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How to Take Science Notebooking to the Next Level

We introduced the concept of a Science Notebook in a previous blog. Now, we will outline how teachers might use notebooks for formative or summative assessment.  

Either way you decide to use your students’ notebooks — to drive further instruction or as a way to gauge student learning — it is key that you provide meaningful and effective feedback. Think about it.  “Great work!” might feel nice on an evaluation, but it doesn’t provide us with any meaningful insight to build upon. We don’t know which part of our work is great, and let’s be honest, we all have at least one thing we can work on. Even if it’s something that we are doing awesome, pinpointing that can be helpful so we can replicate that action. Though solid, thoughtful feedback takes time to give, it is important to make that time when evaluating our students’ work. Think about coming up with a system to make the process easier. On Monday’s, grade your first block, Tuesday’s your second. Or perhaps, have a rotating schedule by students and days. Another great trick is to ask students to put a paperclip on an activity you want to look at so you do not have to flip through 20 different notebooks to find the same page. 

While assessing student notebooks, there are a few areas we can focus on to keep comments useful and consistent. It’s difficult to use a science notebook in itself as a summative assessment, a pre and post unit assessment or a more traditional end of unit assessment might be better suited for these purposes. By assigning grades to specific reflections or data collection, one can devalue that student’s feelings. Purposeful feedback on that entry will tell the student how they can improve it for the future. Rather than assigning a grade to the whole unit in the notebook choose three or four entries to assess and do so based on a rubric or checklist, keeping in mind Three Key Elements of students (as outlined in Fulwiler’s Writing in Science: In Action):  1) Understanding of the science concepts in the unit 2) Ability to think scientifically 3) Ability to use scientific skills.

In general, when assessing student notebooks, it might be helpful to follow these five principles (Fulwiler 2011):

  1. Do not score or grade students’ entries in their notebooks. If you have to provide grades for evaluative purposes, do so on a separate piece of paper.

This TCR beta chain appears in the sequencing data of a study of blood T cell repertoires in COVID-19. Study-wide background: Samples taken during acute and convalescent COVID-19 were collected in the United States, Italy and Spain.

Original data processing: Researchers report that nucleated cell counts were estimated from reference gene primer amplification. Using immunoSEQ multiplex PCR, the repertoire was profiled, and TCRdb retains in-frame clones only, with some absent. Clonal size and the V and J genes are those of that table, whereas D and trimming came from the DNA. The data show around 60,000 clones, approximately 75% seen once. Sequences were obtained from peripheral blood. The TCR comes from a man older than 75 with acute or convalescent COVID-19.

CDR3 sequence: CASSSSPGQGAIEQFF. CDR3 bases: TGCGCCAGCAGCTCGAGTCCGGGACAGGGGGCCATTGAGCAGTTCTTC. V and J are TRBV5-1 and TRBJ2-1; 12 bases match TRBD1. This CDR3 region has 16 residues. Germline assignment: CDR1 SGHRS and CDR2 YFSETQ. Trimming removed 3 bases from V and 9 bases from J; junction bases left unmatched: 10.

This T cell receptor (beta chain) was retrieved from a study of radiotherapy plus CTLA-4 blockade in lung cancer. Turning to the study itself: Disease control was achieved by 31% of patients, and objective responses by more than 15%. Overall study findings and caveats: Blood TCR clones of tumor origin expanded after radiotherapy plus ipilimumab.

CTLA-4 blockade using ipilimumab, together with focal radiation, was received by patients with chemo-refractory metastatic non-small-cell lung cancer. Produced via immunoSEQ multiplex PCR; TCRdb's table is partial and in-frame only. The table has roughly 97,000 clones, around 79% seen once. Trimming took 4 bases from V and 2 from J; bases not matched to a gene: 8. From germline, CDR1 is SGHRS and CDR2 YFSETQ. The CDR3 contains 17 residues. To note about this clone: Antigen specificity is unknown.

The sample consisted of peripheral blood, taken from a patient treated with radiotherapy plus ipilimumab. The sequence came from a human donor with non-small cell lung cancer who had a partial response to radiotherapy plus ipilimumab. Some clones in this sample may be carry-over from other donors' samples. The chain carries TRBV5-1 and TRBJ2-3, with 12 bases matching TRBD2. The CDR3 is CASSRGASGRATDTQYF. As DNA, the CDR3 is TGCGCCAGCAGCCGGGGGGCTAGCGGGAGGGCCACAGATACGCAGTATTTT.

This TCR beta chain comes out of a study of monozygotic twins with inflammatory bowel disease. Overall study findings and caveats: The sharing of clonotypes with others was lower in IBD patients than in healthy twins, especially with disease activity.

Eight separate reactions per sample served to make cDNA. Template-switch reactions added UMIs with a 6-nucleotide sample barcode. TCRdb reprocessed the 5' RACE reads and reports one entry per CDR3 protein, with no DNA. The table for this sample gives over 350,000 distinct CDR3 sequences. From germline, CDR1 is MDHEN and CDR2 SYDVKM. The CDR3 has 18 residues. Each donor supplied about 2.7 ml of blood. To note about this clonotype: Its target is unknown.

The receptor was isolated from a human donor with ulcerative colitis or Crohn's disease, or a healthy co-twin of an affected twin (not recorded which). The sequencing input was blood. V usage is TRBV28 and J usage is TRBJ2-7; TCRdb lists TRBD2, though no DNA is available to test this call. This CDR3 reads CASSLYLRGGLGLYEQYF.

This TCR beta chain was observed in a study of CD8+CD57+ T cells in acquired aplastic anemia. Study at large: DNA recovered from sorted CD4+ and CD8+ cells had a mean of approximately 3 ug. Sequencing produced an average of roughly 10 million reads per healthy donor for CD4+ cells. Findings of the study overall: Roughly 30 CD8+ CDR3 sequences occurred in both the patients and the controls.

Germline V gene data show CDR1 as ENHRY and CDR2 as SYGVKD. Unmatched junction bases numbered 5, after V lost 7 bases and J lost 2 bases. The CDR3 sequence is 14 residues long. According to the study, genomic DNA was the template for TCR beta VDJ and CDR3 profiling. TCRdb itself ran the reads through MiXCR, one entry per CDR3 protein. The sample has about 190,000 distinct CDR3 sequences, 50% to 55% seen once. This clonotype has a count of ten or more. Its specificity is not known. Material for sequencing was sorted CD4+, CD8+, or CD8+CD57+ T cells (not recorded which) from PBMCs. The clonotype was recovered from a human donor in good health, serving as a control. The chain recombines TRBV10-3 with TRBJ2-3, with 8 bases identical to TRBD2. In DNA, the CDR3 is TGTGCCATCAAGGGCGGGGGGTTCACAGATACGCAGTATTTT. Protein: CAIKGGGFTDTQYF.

2. When providing feedback, describe specific strengths rather than superficial statements or weaknesses
  3. For weaknesses, try addressing through questions another scientist might ask (i.e. A scientist might wonder…)
  4. Routinely formatively assess by reading over students shoulders and providing oral feedback or asking questions
  5. As stated above, formally assess three to four times throughout the unit and use these opportunities to continue to adjust instruction. 

Science notebooks can be a great tool for both teachers and students. To make the most out of these learning tools, however, feedback needs to be both descriptive and prescriptive, providing suggestions and support for how students can improve on their thinking and skills. Perhaps as a teacher, you can weave self-assessment into your notebooks, using “I notice” and “I wonder” charts to model for students how to formulate thoughts on specific entries. Any way you decide to provide this feedback is acceptable. Just remember, consistency and focus is key. For more information and specific examples of checklists and rubrics, check out Betsy Rupp Fulwiler’s book, Writing in Science: In action or the CT Science Center’s Resources page at https://ctsciencecenter.org/education/resources/ .

This content was made possible in part by the Institute of Museum and Library Services.


Thank you for taking the time to read this blog post! The team at the Mandell Academy is here to support your needs, and are always happy to share what we find with you. For more resources, join our Educator Hub on Facebook and search our Professional Learning opportunities on our website.

Lindsey Sullivan is a Professional Learning Specialist at the Connecticut Science Center’s Mandell Academy for Teachers. Before joining the Mandell Academy, Lindsey was a high school science teacher. Currently, Lindsey supports educators as they make sense of NGSS through her facilitation of workshops offered by the Mandell Academy as well as providing coaching support in schools.